Democrats’ election perils have little to do with ‘wokeness’


In the wake of Democrats’ November election debacle, they are looking for who or what to blame. The initial targets are critical race theory, “wokeness,” and congressional progressives known as “the Squad,” in particular Alexandria Ocasio-Cortez. If Democrats accept the narrative that swing voters rejected “extremism,” they are doomed to lose big in 2022 and 2024.
Leading Republicans have not shied away from extremism. In fact, they have embraced it. When Arizona Rep. Paul Gosar tweeted animated videos showing him killing Ocasio-Cortez and attacking President Biden with a sword, Republicans in Congress overwhelmingly voted against censuring him. They blame Biden for the recent spike in Covid-19 cases, while they actively campaign against mandatory vaccination and masking.
Former House Speaker Newt Gingrich is promoting right-wing “replacement theories” that were behind the 2017 neo-Nazi rally in Charlottesville, Va. On Fox News, Gingrich accused leftists of trying to drown out “classic Americans” and replace them with people who know nothing of the country’s history and traditions because they want to “get rid of the rest of us.” Fox’s Tucker Carlson repeated Gingrich’s claims, accusing Democrats of trying to “change the racial mix of the country” so they can “reduce the political power of people whose ancestors lived here.”
Meanwhile, the Republican rank-and-file have disrupted local school board meetings, denouncing school curricula, library books and efforts to combat the pandemic. The New York Times reported a “disturbing spike in threats against school board officials” and “hundreds of intimidating messages to election officials in at least a dozen states.”
The Democrats lost this year, however, because of their failure to articulate a clear agenda that would have provided an alternative narrative to GOP talking points; internal bickering that undermined legislative initiatives and made them appear incompetent; and deep-seated white racism that allowed the argument that critical race theory is invading our schools to take hold.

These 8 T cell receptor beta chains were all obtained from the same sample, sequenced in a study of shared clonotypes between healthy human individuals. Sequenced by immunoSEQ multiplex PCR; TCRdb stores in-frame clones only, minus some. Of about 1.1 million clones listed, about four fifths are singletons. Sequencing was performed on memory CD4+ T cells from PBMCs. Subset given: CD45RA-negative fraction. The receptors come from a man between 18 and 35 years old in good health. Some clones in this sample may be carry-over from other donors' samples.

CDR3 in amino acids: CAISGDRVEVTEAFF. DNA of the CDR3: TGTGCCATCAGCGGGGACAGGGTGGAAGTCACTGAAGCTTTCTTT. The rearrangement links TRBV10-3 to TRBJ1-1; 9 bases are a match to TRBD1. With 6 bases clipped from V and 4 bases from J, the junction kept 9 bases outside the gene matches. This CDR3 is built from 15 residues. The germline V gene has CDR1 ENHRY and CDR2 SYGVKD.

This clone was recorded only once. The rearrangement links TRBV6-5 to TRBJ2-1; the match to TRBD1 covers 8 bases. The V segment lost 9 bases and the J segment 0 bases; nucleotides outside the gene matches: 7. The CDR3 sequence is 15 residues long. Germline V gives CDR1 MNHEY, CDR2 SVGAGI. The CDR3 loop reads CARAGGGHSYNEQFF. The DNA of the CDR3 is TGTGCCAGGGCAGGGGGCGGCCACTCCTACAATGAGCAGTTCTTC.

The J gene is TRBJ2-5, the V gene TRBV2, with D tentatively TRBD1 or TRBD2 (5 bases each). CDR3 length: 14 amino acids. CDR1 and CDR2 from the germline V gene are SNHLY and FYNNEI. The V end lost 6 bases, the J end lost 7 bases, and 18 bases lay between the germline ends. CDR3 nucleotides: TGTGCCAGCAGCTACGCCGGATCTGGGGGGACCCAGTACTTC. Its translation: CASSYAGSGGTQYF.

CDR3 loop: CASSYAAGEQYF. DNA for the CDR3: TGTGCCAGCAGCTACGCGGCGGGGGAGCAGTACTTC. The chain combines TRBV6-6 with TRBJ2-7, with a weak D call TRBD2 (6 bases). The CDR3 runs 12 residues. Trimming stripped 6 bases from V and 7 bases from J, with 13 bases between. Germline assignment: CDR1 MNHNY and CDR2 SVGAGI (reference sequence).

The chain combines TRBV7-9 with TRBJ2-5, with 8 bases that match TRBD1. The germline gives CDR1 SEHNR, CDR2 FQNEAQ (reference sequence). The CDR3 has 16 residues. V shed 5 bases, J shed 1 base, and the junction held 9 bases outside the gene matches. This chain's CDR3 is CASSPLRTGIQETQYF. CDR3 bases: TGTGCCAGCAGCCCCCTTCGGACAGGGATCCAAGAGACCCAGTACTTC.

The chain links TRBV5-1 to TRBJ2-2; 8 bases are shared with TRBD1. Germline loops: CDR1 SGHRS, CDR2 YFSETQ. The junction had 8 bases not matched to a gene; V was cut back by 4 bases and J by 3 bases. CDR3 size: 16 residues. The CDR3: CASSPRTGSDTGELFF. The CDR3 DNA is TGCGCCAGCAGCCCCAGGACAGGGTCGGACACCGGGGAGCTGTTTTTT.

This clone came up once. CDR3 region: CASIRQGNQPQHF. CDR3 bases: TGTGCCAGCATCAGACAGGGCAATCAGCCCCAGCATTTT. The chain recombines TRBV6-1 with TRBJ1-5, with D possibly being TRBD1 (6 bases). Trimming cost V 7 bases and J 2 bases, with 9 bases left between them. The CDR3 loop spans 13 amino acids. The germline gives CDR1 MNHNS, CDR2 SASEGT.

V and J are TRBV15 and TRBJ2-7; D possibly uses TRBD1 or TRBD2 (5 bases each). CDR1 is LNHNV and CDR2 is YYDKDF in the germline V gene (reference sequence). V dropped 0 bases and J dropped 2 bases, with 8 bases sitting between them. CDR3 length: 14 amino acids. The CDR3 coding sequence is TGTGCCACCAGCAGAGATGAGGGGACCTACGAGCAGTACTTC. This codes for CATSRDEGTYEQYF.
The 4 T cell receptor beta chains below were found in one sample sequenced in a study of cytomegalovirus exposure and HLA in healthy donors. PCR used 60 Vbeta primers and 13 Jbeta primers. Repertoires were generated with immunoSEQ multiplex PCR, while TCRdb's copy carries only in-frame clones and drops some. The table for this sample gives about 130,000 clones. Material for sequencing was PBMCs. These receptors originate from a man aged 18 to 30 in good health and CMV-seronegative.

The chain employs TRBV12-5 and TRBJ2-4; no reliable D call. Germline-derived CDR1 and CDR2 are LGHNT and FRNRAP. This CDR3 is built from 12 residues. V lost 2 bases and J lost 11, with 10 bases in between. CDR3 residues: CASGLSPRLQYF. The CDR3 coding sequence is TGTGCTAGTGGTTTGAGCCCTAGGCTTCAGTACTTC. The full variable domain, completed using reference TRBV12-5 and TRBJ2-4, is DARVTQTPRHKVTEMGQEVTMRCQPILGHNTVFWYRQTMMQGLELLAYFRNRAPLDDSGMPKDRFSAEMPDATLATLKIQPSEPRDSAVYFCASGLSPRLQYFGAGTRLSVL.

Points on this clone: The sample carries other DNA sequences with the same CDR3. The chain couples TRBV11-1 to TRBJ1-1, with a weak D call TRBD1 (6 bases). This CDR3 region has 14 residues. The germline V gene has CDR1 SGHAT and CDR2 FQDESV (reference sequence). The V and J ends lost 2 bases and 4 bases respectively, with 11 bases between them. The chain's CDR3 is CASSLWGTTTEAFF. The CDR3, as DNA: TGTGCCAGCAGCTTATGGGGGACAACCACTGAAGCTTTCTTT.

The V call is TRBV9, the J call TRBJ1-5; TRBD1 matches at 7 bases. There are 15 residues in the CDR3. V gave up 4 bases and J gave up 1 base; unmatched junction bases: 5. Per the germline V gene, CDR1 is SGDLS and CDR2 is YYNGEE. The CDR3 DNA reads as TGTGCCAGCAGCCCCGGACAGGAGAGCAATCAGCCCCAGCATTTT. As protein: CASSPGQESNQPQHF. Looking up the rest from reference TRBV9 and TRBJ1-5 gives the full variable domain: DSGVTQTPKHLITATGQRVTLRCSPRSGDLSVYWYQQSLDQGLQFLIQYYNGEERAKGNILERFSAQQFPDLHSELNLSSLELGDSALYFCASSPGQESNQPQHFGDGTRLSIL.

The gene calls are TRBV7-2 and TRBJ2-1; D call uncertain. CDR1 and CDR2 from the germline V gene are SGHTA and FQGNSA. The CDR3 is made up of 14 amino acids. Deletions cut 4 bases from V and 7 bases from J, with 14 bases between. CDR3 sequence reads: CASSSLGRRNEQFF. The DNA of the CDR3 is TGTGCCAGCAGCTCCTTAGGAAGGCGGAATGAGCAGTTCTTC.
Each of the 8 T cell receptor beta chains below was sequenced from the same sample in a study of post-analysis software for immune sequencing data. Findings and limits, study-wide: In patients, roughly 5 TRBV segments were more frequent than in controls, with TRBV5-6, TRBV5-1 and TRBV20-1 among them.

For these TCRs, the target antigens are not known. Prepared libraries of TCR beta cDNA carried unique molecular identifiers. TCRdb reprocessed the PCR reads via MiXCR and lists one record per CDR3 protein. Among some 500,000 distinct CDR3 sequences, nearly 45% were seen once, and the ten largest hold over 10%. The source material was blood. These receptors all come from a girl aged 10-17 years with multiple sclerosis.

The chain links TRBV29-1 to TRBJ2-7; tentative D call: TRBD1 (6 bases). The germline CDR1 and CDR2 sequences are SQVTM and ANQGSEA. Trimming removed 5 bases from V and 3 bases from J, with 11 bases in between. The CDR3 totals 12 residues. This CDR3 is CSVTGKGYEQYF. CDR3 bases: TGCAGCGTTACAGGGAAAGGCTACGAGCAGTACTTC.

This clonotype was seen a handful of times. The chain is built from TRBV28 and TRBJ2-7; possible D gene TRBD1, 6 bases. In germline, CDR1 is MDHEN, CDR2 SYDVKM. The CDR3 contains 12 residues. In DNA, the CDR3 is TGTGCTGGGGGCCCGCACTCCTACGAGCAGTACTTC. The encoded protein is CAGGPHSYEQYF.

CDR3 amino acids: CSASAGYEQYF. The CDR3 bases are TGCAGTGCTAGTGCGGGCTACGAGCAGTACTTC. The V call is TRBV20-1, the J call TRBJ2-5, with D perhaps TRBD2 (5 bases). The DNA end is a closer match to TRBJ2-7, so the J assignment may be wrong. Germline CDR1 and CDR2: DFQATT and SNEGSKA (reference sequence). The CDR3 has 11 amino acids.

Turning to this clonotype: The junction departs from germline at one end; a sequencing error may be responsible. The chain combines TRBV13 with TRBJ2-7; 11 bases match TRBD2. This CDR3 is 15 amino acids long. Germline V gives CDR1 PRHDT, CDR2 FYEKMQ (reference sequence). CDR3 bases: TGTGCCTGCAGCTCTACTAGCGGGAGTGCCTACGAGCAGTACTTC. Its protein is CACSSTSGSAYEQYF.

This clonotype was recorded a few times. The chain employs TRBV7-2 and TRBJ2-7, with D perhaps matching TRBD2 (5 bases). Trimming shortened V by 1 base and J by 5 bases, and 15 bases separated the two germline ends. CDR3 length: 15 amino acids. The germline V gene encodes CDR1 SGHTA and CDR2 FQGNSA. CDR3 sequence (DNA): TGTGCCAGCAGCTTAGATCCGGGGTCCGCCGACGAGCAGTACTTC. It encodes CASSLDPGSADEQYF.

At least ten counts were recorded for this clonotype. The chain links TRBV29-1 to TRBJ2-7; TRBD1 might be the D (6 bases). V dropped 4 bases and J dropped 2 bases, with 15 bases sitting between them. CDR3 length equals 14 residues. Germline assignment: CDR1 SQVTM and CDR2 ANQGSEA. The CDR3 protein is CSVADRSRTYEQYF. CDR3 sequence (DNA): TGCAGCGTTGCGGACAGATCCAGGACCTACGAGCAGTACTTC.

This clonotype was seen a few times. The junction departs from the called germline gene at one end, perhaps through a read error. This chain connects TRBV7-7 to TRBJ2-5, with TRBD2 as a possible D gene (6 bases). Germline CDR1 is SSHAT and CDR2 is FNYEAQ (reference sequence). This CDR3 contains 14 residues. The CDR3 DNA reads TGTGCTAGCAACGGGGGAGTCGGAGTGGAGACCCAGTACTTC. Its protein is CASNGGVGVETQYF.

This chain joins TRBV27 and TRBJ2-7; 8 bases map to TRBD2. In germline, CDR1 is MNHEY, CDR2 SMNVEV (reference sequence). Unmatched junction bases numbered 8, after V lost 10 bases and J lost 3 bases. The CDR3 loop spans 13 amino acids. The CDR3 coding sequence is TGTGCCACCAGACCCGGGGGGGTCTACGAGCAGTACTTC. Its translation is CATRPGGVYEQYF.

In Kenosha, Wis., a largely white jury acquitted a 17-year-old white man who brought an assault rifle to a Black Lives Matter rally and killed two of the protesters because he thought he was defending himself from attack by his unarmed victims. That decision had nothing to do with critical race theory or leftwing “wokeness” and everything to do with white fear of Blacks. It was celebrated by white vigilante groups as justification for their behavior, and Kyle Rittenhouse was proclaimed a Second Amendment hero by conservative politicians and right-wing news outlets.
On CNN, the recently fired Chris Cuomo interviewed comedian and commentator Bill Maher about a supposed leftwing peril threatening the U.S., feeding him a series of softball questions. After acknowledging that “I’m not in schools” and “I have no interaction with children,” Maher said he had heard from people across the country that “kids are sometimes separated into groups, oppressor and oppressed” and are being taught that “racism is the essence of America.” He derided this practice as “just silly; it’s just virtue-signaling,” and accused people advocating for curriculum revision of being “afraid to acknowledge progress,” a psychological disorder he labeled “progressophobia.”
I kept waiting for Cuomo to ask Maher for an example — any example — to support his claims, but Cuomo never did, and Maher never felt compelled to offer any evidence. On his HBO show, Maher promotes a group of contrarians who want to start their own college, where they will be free to present offensive ideas and dismiss objections without having to provide supporting evidence or answer to anyone. Cuomo never asked Maher about that, either.
The more serious problems for Democrats and progressives worldwide are new surges of the coronavirus that have led to closings, supply-chain disruptions and inflation spikes, as well as counterattacks on climate-change initiatives.
In Europe, protests against newly imposed Covid-19 restrictions turned into riots in Austria, Belgium and the Netherlands, and in Germany they boosted the right-wing vote. This has nothing to do with teaching critical race theory in American schools and everything to do with international right-wing fear-mongering and mobilization.
The other real problem is denial of the impending climate catastrophe, and efforts to block restrictions on the production and use of fossil fuels. Global leaders sang Kumbaya after the Glasgow Climate Change Conference and then went home, where they will implement inadequate or phantom measures. Wealthy GOP and fossil-fuel industry donors in the U.S. are pouring money into the re-election campaign accounts of nominally Democratic senators Joe Manchin, of West Virginia, and Kyrsten Sinema, of Arizona, to influence them to stand firm against clean-energy initiatives. Again, this has nothing to do with “wokeness” or the fictional claim that children are being indoctrinated into critical race theory in American schools.

Dr. Alan Singer is a professor of teaching, learning and technology and the director of social studies education programs at Hofstra University. He is a former New York City high school social studies teacher and editor of Social Science Docket, a joint publication of the New York and New Jersey Councils for the Social Studies. Follow him on Twitter, @AlanJSinger1.